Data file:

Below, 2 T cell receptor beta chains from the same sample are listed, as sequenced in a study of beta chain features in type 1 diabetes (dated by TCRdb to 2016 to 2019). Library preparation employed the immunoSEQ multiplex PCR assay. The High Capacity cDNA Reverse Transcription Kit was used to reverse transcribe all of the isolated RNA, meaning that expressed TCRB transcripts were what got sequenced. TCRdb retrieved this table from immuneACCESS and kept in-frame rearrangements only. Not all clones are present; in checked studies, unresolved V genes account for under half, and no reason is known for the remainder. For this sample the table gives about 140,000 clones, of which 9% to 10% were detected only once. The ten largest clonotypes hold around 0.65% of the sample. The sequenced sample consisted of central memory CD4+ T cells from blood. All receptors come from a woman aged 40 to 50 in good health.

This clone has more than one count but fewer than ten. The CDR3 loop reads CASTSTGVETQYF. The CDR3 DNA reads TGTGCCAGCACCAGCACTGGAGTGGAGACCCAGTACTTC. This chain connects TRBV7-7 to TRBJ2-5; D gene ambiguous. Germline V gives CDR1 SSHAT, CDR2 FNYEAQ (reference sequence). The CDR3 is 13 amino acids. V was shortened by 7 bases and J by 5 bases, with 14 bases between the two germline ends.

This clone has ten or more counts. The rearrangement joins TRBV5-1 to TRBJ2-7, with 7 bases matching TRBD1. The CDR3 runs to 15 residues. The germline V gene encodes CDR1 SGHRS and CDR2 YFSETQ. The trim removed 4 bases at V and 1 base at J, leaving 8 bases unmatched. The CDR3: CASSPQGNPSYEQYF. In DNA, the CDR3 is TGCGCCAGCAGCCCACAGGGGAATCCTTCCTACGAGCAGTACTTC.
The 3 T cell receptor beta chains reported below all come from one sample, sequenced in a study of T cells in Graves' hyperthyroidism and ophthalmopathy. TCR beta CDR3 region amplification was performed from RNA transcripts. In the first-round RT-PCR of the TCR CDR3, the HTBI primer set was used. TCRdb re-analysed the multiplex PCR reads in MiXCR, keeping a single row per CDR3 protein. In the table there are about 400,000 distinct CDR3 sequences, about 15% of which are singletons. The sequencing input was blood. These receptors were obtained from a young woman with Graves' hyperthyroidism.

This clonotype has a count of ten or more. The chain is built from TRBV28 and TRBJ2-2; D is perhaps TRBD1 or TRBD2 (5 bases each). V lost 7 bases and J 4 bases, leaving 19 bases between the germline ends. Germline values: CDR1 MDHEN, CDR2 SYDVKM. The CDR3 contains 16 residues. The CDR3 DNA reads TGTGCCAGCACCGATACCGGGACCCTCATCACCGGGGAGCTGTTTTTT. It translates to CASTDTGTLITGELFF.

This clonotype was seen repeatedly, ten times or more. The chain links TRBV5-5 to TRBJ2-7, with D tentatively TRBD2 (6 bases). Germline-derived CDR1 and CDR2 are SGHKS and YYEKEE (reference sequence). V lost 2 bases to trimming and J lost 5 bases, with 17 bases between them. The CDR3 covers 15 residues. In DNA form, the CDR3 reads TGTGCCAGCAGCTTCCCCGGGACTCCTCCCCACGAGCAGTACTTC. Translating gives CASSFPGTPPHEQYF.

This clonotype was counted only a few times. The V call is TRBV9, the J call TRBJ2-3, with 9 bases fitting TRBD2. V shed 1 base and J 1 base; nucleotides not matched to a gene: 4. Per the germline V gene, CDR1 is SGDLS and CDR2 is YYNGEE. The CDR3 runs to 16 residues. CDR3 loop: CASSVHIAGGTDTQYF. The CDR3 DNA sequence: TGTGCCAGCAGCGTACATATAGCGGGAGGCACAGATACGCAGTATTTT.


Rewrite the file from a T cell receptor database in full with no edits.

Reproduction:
Below, 2 T cell receptor beta chains from the same sample are listed, as sequenced in a study of beta chain features in type 1 diabetes (dated by TCRdb to 2016 to 2019). Library preparation employed the immunoSEQ multiplex PCR assay. The High Capacity cDNA Reverse Transcription Kit was used to reverse transcribe all of the isolated RNA, meaning that expressed TCRB transcripts were what got sequenced. TCRdb retrieved this table from immuneACCESS and kept in-frame rearrangements only. Not all clones are present; in checked studies, unresolved V genes account for under half, and no reason is known for the remainder. For this sample the table gives about 140,000 clones, of which 9% to 10% were detected only once. The ten largest clonotypes hold around 0.65% of the sample. The sequenced sample consisted of central memory CD4+ T cells from blood. All receptors come from a woman aged 40 to 50 in good health.

This clone has more than one count but fewer than ten. The CDR3 loop reads CASTSTGVETQYF. The CDR3 DNA reads TGTGCCAGCACCAGCACTGGAGTGGAGACCCAGTACTTC. This chain connects TRBV7-7 to TRBJ2-5; D gene ambiguous. Germline V gives CDR1 SSHAT, CDR2 FNYEAQ (reference sequence). The CDR3 is 13 amino acids. V was shortened by 7 bases and J by 5 bases, with 14 bases between the two germline ends.

This clone has ten or more counts. The rearrangement joins TRBV5-1 to TRBJ2-7, with 7 bases matching TRBD1. The CDR3 runs to 15 residues. The germline V gene encodes CDR1 SGHRS and CDR2 YFSETQ. The trim removed 4 bases at V and 1 base at J, leaving 8 bases unmatched. The CDR3: CASSPQGNPSYEQYF. In DNA, the CDR3 is TGCGCCAGCAGCCCACAGGGGAATCCTTCCTACGAGCAGTACTTC.
The 3 T cell receptor beta chains reported below all come from one sample, sequenced in a study of T cells in Graves' hyperthyroidism and ophthalmopathy. TCR beta CDR3 region amplification was performed from RNA transcripts. In the first-round RT-PCR of the TCR CDR3, the HTBI primer set was used. TCRdb re-analysed the multiplex PCR reads in MiXCR, keeping a single row per CDR3 protein. In the table there are about 400,000 distinct CDR3 sequences, about 15% of which are singletons. The sequencing input was blood. These receptors were obtained from a young woman with Graves' hyperthyroidism.

This clonotype has a count of ten or more. The chain is built from TRBV28 and TRBJ2-2; D is perhaps TRBD1 or TRBD2 (5 bases each). V lost 7 bases and J 4 bases, leaving 19 bases between the germline ends. Germline values: CDR1 MDHEN, CDR2 SYDVKM. The CDR3 contains 16 residues. The CDR3 DNA reads TGTGCCAGCACCGATACCGGGACCCTCATCACCGGGGAGCTGTTTTTT. It translates to CASTDTGTLITGELFF.

This clonotype was seen repeatedly, ten times or more. The chain links TRBV5-5 to TRBJ2-7, with D tentatively TRBD2 (6 bases). Germline-derived CDR1 and CDR2 are SGHKS and YYEKEE (reference sequence). V lost 2 bases to trimming and J lost 5 bases, with 17 bases between them. The CDR3 covers 15 residues. In DNA form, the CDR3 reads TGTGCCAGCAGCTTCCCCGGGACTCCTCCCCACGAGCAGTACTTC. Translating gives CASSFPGTPPHEQYF.

This clonotype was counted only a few times. The V call is TRBV9, the J call TRBJ2-3, with 9 bases fitting TRBD2. V shed 1 base and J 1 base; nucleotides not matched to a gene: 4. Per the germline V gene, CDR1 is SGDLS and CDR2 is YYNGEE. The CDR3 runs to 16 residues. CDR3 loop: CASSVHIAGGTDTQYF. The CDR3 DNA sequence: TGTGCCAGCAGCGTACATATAGCGGGAGGCACAGATACGCAGTATTTT.